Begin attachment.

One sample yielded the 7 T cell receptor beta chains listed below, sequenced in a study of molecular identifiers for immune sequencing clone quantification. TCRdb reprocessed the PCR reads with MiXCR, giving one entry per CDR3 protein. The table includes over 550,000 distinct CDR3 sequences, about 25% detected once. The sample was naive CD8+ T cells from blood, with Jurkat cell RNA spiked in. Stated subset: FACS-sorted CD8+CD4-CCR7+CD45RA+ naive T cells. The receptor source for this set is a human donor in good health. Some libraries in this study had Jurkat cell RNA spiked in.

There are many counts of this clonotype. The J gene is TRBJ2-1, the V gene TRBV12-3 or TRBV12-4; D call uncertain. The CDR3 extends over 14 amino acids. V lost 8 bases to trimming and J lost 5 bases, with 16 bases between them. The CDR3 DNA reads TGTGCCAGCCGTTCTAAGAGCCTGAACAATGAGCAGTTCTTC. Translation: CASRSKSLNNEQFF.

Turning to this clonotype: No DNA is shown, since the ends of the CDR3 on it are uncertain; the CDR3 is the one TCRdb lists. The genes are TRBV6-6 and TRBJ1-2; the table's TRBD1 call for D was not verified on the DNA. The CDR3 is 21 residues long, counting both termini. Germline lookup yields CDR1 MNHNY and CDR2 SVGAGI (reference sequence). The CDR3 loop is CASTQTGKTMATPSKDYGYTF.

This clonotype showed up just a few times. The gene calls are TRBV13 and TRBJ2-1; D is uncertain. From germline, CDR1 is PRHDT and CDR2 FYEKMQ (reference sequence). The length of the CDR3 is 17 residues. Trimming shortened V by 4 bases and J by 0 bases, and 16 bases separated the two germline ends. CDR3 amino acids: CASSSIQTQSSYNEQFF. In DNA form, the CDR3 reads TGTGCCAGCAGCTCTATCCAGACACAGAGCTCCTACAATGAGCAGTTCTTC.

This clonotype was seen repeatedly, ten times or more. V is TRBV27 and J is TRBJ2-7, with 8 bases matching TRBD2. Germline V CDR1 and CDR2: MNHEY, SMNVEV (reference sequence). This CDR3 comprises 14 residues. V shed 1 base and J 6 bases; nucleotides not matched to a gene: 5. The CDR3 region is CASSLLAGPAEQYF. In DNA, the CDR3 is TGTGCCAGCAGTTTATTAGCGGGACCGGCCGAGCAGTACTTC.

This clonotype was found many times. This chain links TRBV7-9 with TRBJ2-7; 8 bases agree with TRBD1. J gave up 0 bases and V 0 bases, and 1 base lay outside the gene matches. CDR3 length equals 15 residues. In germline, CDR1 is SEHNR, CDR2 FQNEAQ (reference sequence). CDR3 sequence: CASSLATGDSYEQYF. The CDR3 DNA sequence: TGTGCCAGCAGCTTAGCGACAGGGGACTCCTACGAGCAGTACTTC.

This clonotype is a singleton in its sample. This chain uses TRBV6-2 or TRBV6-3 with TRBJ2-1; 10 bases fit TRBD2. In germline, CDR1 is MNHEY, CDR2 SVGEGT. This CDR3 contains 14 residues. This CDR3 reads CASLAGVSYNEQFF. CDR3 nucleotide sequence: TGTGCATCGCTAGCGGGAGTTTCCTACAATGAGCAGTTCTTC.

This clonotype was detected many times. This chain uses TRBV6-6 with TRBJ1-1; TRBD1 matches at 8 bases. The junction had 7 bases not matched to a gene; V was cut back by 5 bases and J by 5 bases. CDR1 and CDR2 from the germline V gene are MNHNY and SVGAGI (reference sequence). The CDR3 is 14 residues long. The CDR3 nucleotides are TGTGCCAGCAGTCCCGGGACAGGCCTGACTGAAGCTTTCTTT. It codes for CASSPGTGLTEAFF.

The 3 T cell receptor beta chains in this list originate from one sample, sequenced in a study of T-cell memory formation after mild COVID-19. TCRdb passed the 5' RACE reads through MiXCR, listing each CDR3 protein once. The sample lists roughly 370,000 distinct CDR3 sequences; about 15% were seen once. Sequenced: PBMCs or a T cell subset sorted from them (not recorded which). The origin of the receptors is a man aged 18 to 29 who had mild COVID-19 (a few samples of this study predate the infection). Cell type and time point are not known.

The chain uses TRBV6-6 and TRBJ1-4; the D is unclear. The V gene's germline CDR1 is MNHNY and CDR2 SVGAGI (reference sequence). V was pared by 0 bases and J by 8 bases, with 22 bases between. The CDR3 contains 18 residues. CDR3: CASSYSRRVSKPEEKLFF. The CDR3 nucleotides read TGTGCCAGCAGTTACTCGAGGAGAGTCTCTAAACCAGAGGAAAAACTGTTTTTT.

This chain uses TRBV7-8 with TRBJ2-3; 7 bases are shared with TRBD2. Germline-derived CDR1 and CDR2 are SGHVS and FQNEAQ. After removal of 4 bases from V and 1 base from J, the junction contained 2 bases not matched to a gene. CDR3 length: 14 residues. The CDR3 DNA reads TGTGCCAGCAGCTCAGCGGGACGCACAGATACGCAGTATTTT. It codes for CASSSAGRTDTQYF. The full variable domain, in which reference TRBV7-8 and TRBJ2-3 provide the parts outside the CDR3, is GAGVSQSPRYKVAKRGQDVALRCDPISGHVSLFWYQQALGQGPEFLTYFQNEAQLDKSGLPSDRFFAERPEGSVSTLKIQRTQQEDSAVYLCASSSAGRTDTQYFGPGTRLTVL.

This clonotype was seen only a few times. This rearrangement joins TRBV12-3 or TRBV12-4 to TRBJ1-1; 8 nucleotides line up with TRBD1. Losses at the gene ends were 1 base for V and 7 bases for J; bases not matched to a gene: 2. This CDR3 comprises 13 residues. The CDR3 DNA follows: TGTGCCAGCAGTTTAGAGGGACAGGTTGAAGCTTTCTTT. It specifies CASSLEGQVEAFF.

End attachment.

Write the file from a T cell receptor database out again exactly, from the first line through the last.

One sample yielded the 7 T cell receptor beta chains listed below, sequenced in a study of molecular identifiers for immune sequencing clone quantification. TCRdb reprocessed the PCR reads with MiXCR, giving one entry per CDR3 protein. The table includes over 550,000 distinct CDR3 sequences, about 25% detected once. The sample was naive CD8+ T cells from blood, with Jurkat cell RNA spiked in. Stated subset: FACS-sorted CD8+CD4-CCR7+CD45RA+ naive T cells. The receptor source for this set is a human donor in good health. Some libraries in this study had Jurkat cell RNA spiked in.

There are many counts of this clonotype. The J gene is TRBJ2-1, the V gene TRBV12-3 or TRBV12-4; D call uncertain. The CDR3 extends over 14 amino acids. V lost 8 bases to trimming and J lost 5 bases, with 16 bases between them. The CDR3 DNA reads TGTGCCAGCCGTTCTAAGAGCCTGAACAATGAGCAGTTCTTC. Translation: CASRSKSLNNEQFF.

Turning to this clonotype: No DNA is shown, since the ends of the CDR3 on it are uncertain; the CDR3 is the one TCRdb lists. The genes are TRBV6-6 and TRBJ1-2; the table's TRBD1 call for D was not verified on the DNA. The CDR3 is 21 residues long, counting both termini. Germline lookup yields CDR1 MNHNY and CDR2 SVGAGI (reference sequence). The CDR3 loop is CASTQTGKTMATPSKDYGYTF.

This clonotype showed up just a few times. The gene calls are TRBV13 and TRBJ2-1; D is uncertain. From germline, CDR1 is PRHDT and CDR2 FYEKMQ (reference sequence). The length of the CDR3 is 17 residues. Trimming shortened V by 4 bases and J by 0 bases, and 16 bases separated the two germline ends. CDR3 amino acids: CASSSIQTQSSYNEQFF. In DNA form, the CDR3 reads TGTGCCAGCAGCTCTATCCAGACACAGAGCTCCTACAATGAGCAGTTCTTC.

This clonotype was seen repeatedly, ten times or more. V is TRBV27 and J is TRBJ2-7, with 8 bases matching TRBD2. Germline V CDR1 and CDR2: MNHEY, SMNVEV (reference sequence). This CDR3 comprises 14 residues. V shed 1 base and J 6 bases; nucleotides not matched to a gene: 5. The CDR3 region is CASSLLAGPAEQYF. In DNA, the CDR3 is TGTGCCAGCAGTTTATTAGCGGGACCGGCCGAGCAGTACTTC.

This clonotype was found many times. This chain links TRBV7-9 with TRBJ2-7; 8 bases agree with TRBD1. J gave up 0 bases and V 0 bases, and 1 base lay outside the gene matches. CDR3 length equals 15 residues. In germline, CDR1 is SEHNR, CDR2 FQNEAQ (reference sequence). CDR3 sequence: CASSLATGDSYEQYF. The CDR3 DNA sequence: TGTGCCAGCAGCTTAGCGACAGGGGACTCCTACGAGCAGTACTTC.

This clonotype is a singleton in its sample. This chain uses TRBV6-2 or TRBV6-3 with TRBJ2-1; 10 bases fit TRBD2. In germline, CDR1 is MNHEY, CDR2 SVGEGT. This CDR3 contains 14 residues. This CDR3 reads CASLAGVSYNEQFF. CDR3 nucleotide sequence: TGTGCATCGCTAGCGGGAGTTTCCTACAATGAGCAGTTCTTC.

This clonotype was detected many times. This chain uses TRBV6-6 with TRBJ1-1; TRBD1 matches at 8 bases. The junction had 7 bases not matched to a gene; V was cut back by 5 bases and J by 5 bases. CDR1 and CDR2 from the germline V gene are MNHNY and SVGAGI (reference sequence). The CDR3 is 14 residues long. The CDR3 nucleotides are TGTGCCAGCAGTCCCGGGACAGGCCTGACTGAAGCTTTCTTT. It codes for CASSPGTGLTEAFF.

The 3 T cell receptor beta chains in this list originate from one sample, sequenced in a study of T-cell memory formation after mild COVID-19. TCRdb passed the 5' RACE reads through MiXCR, listing each CDR3 protein once. The sample lists roughly 370,000 distinct CDR3 sequences; about 15% were seen once. Sequenced: PBMCs or a T cell subset sorted from them (not recorded which). The origin of the receptors is a man aged 18 to 29 who had mild COVID-19 (a few samples of this study predate the infection). Cell type and time point are not known.

The chain uses TRBV6-6 and TRBJ1-4; the D is unclear. The V gene's germline CDR1 is MNHNY and CDR2 SVGAGI (reference sequence). V was pared by 0 bases and J by 8 bases, with 22 bases between. The CDR3 contains 18 residues. CDR3: CASSYSRRVSKPEEKLFF. The CDR3 nucleotides read TGTGCCAGCAGTTACTCGAGGAGAGTCTCTAAACCAGAGGAAAAACTGTTTTTT.

This chain uses TRBV7-8 with TRBJ2-3; 7 bases are shared with TRBD2. Germline-derived CDR1 and CDR2 are SGHVS and FQNEAQ. After removal of 4 bases from V and 1 base from J, the junction contained 2 bases not matched to a gene. CDR3 length: 14 residues. The CDR3 DNA reads TGTGCCAGCAGCTCAGCGGGACGCACAGATACGCAGTATTTT. It codes for CASSSAGRTDTQYF. The full variable domain, in which reference TRBV7-8 and TRBJ2-3 provide the parts outside the CDR3, is GAGVSQSPRYKVAKRGQDVALRCDPISGHVSLFWYQQALGQGPEFLTYFQNEAQLDKSGLPSDRFFAERPEGSVSTLKIQRTQQEDSAVYLCASSSAGRTDTQYFGPGTRLTVL.

This clonotype was seen only a few times. This rearrangement joins TRBV12-3 or TRBV12-4 to TRBJ1-1; 8 nucleotides line up with TRBD1. Losses at the gene ends were 1 base for V and 7 bases for J; bases not matched to a gene: 2. This CDR3 comprises 13 residues. The CDR3 DNA follows: TGTGCCAGCAGTTTAGAGGGACAGGTTGAAGCTTTCTTT. It specifies CASSLEGQVEAFF.